Miranda Lambert's On Fire tour has given fans a chance to see a more emotional, vulnerable side of the singer this year. In January, she had to postpone three shows due to the death of her father-in-law. Nine days later, her friend Mark "Tex" Adams was killed, and she postponed another show to attend his funeral. And those emotions have played out onstage, she said.
"It's been a little bit emotional," Lambert told CMT Insider producer Terry Bumgarner prior to a concert this month in Huntsville, Ala. "But I think it's cool because it's the first time I've ever been on tour where the first three weekends I'm wide open and raw emotionally to the crowd. They responded so well. And you can tell my fans are lifting me up through a bad time."
In this interview, Lambert looks back at her life over the last year, explains why she's nervous with every new album and praises her fans who buy tickets the instant they go on sale.
CMT: How's the tour going so far?
Lambert: The tour is going well. It's kind of been broken up. You get all fired up, no pun intended, to go. And you do rehearsals and you get on the road. ... It's almost like riding your bike. If you haven't done it in a little while, you sort of have to get re-familiarized with it. Getting onstage for the first night, I was nervous a little bit because of a new production and new set and new lyrics. I love cover songs, but I always mess up the words! (laughs) So my goal is, by the end of the tour, to actually get every word in the set list right. If I can.
With the last few weeks being so emotional, it's probably good that you have the show.
It's great to have the show because it takes my mind off of it. I really feel every word to every song a lot more than I have in the past. ... When you're opened up emotionally from sadness or pain, it takes you kind of back to a place where you wrote a song, whether it's happy or whatever. You're a little bit more open-minded when you're singing it. I feel like the fans feel that, and they give it back, too.
So much has happened in the past year. How does this tour compare to a year ago?
A year ago, we were headlining, but it was half the ticket sales that we have now. ... A year ago, I was planning a wedding, and then I got married. It's all been so much. And then I come on this tour, and I have some trials in my life. It feels like I haven't really settled in quite yet. With being off for the holiday, it takes you a minute to get crankin' again, anyway, back in your routine. But I think that's good because it's kept me sort of humble and also a little bit more vulnerable. I think that's what my fans deserve. They've stuck with me since Nashville Star. They're here. They feel like they know me through my music, and now I feel like the ones that have been out to see the shows this year really got to know me better.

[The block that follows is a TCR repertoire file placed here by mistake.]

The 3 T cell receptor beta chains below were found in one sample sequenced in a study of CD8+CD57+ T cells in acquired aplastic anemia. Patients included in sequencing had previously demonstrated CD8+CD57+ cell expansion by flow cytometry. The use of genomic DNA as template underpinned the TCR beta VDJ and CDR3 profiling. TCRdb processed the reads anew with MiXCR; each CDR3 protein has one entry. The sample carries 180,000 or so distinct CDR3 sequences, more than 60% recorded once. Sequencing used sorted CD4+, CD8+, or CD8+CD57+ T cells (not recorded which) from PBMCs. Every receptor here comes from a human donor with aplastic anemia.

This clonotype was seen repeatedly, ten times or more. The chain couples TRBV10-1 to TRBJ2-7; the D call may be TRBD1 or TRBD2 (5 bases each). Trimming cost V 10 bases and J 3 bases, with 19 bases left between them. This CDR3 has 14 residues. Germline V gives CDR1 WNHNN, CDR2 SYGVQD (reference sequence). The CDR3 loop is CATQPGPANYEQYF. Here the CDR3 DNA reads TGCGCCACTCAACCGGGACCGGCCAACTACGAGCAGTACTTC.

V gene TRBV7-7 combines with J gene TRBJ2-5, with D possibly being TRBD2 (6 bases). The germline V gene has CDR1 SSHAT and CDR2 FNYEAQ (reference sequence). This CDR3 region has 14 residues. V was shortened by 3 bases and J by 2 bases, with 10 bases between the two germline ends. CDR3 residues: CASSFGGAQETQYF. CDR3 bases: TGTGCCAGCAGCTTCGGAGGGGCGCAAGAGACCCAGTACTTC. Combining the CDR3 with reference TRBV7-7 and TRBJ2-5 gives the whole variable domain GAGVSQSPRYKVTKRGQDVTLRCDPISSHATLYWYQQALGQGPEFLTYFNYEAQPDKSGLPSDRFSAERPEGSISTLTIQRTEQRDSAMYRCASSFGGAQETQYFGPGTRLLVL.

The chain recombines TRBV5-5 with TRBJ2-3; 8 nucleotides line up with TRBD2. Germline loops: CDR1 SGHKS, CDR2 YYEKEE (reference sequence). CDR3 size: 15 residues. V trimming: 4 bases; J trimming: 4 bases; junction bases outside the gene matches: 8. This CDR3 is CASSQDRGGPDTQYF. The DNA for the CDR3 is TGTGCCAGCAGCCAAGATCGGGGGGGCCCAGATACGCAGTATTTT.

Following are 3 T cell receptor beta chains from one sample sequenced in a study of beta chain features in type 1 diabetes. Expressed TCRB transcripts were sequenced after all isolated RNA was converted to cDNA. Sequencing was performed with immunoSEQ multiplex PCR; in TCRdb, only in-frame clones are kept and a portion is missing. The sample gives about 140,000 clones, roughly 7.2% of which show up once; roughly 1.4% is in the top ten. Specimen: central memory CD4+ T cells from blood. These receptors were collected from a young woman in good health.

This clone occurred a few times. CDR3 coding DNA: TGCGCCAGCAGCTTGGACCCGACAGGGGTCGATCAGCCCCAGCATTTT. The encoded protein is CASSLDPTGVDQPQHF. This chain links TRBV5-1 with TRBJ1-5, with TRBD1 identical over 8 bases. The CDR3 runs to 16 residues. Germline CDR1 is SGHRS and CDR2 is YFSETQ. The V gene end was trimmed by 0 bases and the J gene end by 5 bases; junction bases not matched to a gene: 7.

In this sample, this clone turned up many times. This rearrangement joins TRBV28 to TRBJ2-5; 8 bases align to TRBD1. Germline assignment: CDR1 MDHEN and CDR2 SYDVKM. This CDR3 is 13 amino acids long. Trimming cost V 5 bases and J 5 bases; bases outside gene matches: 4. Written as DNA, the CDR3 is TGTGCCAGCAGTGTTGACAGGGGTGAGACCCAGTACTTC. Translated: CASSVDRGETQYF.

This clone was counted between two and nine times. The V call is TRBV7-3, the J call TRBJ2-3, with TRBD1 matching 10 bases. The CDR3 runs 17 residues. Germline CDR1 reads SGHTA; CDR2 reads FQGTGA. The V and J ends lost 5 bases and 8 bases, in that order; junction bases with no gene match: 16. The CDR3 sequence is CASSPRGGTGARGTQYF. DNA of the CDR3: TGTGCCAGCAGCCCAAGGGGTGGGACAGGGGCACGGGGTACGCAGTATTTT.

When two famous people get married, it seems to multiply the fame. Have you noticed that since you and Blake got married?
I feel like it does, but we didn't think about that when we got married. I think a lot of it has to do with The Voice. Country music has always sort of been country music. There are a few [artists] that go way bigger and beyond and cross over, but mostly we're just kind of our own genre. We're family, and we're big enough. But I feel like Blake being on The Voice has brought an eye to country music as a whole because he's country-talking and he's country-looking and he's country-singing. I feel like it's a great representation of what we have to offer as a genre. I think that he, in general, not just with me being his wife, has helped our genre become bigger.
Your new album, Four the Record, has gotten great reviews and has been selling well. How satisfying is it to know it's been so well received?
When I put out an album, I literally get physically sick the week before, like the day before it comes out. I just am so nervous. I can't sleep. ... I'm so involved in my music, it's such a part of me, and I write a lot of it, so I feel like if it's rejected, I'm rejected. If it's accepted, then I'm accepted. So it has this feeling of validation as a person when your art is enjoyed by people and selling and when people sing along at shows. And it got nominated for ACM album of the year -- I didn't think I was even eligible -- and that's awesome. That's always been my favorite [category]. It's amazing to win anything, but an album is like your baby, and when it wins something, you're just so proud.
Eric Church has found that scalpers are misrepresenting themselves and joining his fan club to get the best seats at his shows. Do you have the same problem?
I guess I'm protected from it because my tour manager and managers are really good about not telling me something that will get me all weirded out before I go onstage. But, honestly, I mean, it's going to happen. People are going to sell fake merchandise. People are going to scalp tickets. They're going to do it forever. At least people are scalping your tickets -- at least you're worth that much. What I mean is, if people want to pay $500 as a scalped ticket for a seat up front and are there to rock out ... well ... oh, well! Sorry! (laughs) I just want them in the seats.
I think he's concerned that his fans aren't getting the best seats when that happens.
I understand that, too, but there are just problems you're going to have to deal with -- people doing things illegally. But for the majority, I think that true fans get in there early, and there are so many outlets online that can get you in your seat within a second. That's cool because the true fans are the ones waiting on the website for your tickets to go on sale. That's why they're always there and right up front. And I love that!